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February 8, 2021 12:00 pm

Lawmakers Reintroduce Bill to Leverage US-Israel Joint Research on PTSD

avatar by JNS.org

US Army soldiers from 1st Brigade, 25th Infantry Division, Task Force-Iraq, man a defensive position at Forward Operating Base Union III in Baghdad, Iraq, December 31, 2019. Photo: U.S. Army/Staff Sgt. Desmond Cassell/Task Force-Iraq Public Affairs/Handout via REUTERS.

JNS.org – US Reps. Michael Waltz (R-Fla.), Elaine Luria (D-Va.), Chrissy Houlahan (D-Pa.) and Lee Zeldin (R-N.Y.) reintroduced a bill in the House of Representatives on Thursday to leverage US and Israeli research that helps treats post-traumatic stress disorder, or PTSD. Sens. Jerry Moran (R-Kan.) and Robert Menendez (D-N.J.) plan to introduce companion legislation in the Senate.

If passed, the United States-Israel PTSD Collaborative Research Act would leverage assets and experiences to develop best practices in the research, diagnosis and treatment of the disorder, which especially affects US servicemen and women. The legislation establishes a grant program for American universities and private nonprofits teaming up with Israeli counterparts to research PTSD.

“Thousands of warfighters often struggle to find normalcy after returning home from combat deployments,” said Waltz. “Through no fault of their own, PTSD does not discriminate and can inflict many of these service members as a natural response. Congress has a responsibility to these brave men and women to find solutions to alleviate the trauma caused by PTSD.”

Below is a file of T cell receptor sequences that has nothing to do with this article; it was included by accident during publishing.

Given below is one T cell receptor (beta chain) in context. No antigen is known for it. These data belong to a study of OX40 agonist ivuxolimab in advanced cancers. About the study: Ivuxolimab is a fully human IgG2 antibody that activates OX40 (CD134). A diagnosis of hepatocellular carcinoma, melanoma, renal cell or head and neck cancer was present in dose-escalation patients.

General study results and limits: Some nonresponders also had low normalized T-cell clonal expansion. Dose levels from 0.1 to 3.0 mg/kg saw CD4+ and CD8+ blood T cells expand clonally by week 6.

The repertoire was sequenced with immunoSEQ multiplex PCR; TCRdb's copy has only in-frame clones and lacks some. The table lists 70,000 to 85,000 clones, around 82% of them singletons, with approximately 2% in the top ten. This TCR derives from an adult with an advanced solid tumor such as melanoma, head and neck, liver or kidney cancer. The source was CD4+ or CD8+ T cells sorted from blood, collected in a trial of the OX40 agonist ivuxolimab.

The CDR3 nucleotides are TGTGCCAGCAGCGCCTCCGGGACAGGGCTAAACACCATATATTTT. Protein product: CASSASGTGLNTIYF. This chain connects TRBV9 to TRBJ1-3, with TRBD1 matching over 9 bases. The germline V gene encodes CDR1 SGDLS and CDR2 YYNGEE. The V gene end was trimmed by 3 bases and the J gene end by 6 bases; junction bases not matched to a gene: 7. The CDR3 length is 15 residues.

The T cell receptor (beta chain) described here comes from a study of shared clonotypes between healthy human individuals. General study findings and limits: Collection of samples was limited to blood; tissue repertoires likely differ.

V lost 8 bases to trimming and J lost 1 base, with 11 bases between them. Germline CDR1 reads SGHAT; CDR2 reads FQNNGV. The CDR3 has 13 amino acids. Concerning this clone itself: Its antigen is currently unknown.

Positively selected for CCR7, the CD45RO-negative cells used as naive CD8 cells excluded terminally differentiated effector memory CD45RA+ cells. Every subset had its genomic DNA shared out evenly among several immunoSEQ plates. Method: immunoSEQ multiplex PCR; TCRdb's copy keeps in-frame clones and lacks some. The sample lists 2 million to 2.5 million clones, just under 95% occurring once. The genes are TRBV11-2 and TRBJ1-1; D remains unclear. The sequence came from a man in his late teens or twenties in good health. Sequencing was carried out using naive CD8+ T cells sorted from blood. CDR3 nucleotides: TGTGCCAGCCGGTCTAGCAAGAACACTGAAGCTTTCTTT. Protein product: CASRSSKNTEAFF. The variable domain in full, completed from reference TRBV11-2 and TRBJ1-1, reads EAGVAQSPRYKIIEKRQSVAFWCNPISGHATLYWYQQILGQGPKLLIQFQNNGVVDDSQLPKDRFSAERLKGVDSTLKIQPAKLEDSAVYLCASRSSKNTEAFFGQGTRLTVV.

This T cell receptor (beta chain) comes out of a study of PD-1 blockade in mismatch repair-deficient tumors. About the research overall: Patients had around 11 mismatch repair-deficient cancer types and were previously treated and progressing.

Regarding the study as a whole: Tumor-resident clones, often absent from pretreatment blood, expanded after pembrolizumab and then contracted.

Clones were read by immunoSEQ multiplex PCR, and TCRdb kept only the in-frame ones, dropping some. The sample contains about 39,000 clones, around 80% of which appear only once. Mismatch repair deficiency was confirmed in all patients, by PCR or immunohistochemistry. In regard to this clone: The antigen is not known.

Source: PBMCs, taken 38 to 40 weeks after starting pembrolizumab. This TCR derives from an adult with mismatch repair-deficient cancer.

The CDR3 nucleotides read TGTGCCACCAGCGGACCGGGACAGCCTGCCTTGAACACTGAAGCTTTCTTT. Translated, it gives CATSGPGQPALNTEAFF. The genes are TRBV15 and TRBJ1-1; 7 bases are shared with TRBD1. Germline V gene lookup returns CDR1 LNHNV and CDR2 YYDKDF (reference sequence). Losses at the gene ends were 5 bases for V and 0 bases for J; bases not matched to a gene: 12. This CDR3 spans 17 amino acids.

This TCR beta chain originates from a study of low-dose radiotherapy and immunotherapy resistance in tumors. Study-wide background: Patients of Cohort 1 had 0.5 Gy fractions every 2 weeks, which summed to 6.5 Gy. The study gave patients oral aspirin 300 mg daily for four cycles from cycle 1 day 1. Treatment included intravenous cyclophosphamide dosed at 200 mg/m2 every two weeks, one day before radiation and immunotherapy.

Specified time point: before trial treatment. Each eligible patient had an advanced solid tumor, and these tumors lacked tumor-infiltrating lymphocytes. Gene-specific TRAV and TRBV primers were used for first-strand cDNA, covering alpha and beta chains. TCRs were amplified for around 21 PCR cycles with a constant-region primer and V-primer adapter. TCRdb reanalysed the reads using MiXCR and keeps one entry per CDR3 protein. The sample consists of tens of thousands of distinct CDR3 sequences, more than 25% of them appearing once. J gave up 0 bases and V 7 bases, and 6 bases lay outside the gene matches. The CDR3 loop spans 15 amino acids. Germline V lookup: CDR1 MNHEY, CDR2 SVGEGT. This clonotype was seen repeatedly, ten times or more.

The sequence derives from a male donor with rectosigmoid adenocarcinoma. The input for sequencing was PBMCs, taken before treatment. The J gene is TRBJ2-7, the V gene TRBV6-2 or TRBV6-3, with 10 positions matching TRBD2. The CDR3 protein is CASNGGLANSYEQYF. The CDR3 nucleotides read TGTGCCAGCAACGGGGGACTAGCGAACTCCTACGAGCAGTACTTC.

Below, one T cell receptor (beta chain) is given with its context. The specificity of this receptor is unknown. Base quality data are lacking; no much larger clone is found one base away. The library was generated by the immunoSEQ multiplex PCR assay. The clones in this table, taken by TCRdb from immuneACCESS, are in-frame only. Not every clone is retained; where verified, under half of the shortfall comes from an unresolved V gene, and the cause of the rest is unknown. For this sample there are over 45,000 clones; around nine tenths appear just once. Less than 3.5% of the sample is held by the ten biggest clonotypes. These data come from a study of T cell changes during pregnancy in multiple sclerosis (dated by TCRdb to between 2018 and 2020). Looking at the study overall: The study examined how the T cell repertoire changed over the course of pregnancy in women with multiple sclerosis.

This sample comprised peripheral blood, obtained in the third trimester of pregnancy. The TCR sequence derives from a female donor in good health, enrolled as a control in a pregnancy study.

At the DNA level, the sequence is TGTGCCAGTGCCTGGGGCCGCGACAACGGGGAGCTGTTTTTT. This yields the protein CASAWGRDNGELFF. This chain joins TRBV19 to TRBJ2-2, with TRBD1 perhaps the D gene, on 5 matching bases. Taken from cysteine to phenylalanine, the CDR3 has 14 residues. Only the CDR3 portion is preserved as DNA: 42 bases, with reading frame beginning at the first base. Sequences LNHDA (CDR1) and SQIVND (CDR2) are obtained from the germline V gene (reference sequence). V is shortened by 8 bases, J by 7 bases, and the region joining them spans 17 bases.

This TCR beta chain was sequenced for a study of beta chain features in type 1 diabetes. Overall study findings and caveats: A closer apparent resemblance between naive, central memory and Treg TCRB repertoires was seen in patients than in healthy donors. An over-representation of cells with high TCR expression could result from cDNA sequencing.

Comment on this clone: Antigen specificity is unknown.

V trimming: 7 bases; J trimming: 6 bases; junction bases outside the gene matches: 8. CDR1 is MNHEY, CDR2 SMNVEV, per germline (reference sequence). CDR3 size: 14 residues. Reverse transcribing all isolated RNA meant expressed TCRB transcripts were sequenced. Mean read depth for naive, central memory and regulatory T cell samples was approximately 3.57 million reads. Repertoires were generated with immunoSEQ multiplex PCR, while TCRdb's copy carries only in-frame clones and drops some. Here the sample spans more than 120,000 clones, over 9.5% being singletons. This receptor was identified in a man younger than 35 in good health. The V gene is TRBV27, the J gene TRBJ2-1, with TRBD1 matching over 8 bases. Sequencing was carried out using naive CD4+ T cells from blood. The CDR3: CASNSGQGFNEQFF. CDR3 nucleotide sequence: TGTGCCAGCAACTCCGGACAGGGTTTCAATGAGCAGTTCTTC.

“Too many of our bravest men and women come home with invisible wounds from the trauma they experienced while fighting for our country,” said Luria. “Congress can uphold its end of the promise by facilitating groundbreaking research to find treatments for post-traumatic stress disorder. [It] will help achieve this important goal by promoting cooperation between American and Israeli institutions to develop innovative cures for this condition.”

According to the Department of Veterans Affairs, between 11 percent and 20 percent of those who served in “Operation Enduring Freedom” and “Operation Iraqi Freedom” have PTSD. Women involved in these conflicts have higher rates with a diagnosis reaching nearly 20 percent.

PTSD can lead to depression, anxiety, and other issues once veterans return home and begin to readjust to civilian life.

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